“How do you build up your bank account? By putting something in it everyday. Your health account is no different. What I do today, I am wearing tomorrow. If I put inferior foods in my body today, I’m going to be inferior tomorrow, it’s that simple.”
Lastly, Jack used good ‘ol fashioned grit to get what he wanted out of life. He never made excuses for why he couldn’t work out on any given day. He once said,
“If you can’t use your legs, you can sit in a chair and you can do curls, you can do presses, you can do stretches. There are all kinds of things you can do. Or maybe you can’t use your upper body but you can work your legs.”
He always believed there was something he could do to put in work.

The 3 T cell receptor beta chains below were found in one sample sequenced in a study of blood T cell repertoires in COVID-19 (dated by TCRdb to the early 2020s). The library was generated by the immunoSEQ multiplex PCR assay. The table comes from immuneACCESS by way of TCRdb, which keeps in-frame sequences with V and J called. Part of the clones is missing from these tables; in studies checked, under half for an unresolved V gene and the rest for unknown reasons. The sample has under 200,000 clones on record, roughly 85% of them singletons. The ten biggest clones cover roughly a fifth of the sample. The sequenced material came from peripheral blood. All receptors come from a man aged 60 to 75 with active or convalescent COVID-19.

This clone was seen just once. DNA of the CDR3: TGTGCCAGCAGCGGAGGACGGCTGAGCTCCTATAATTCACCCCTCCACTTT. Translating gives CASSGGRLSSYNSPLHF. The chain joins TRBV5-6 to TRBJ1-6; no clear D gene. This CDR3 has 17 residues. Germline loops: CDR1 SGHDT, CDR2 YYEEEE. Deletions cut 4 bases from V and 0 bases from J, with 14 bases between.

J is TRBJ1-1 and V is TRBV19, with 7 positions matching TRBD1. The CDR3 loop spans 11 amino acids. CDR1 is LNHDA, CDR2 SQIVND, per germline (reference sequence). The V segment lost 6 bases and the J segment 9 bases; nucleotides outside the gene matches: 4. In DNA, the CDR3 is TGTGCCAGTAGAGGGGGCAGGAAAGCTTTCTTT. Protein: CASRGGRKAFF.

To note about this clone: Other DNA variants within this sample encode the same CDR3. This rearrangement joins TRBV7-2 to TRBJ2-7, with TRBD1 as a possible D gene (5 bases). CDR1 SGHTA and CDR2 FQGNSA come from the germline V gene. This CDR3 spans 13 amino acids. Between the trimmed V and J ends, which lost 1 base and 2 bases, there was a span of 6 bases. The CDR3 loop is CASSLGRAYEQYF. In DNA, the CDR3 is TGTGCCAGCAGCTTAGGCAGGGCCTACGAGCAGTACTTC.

Applying Jack’s Wisdom to my Own Life
Just reading Jack’s list of accomplishments makes me hyped. Learning about his daily routine and observing his mindset towards life makes me want to get out and do more with my own life. In particular, there are three lessons I have learned from Jack that I plan on applying to my own life:
1. All great things start with mindset. I was already familiar with the mindset research by Carol Dweck, but to read about someone like Jack who fully embodied the growth mindset is an inspiration. This is the mindset that explains why Jack believed he could tow 70 row boats filled with people for 1.5 miles at age 70.
I plan on applying this growth mindset to all areas of my life – namely fitness, finance, and learning. I first have to genuinely believe I can get in better shape, save more money, and learn new skills before I can take the necessary actions to do so.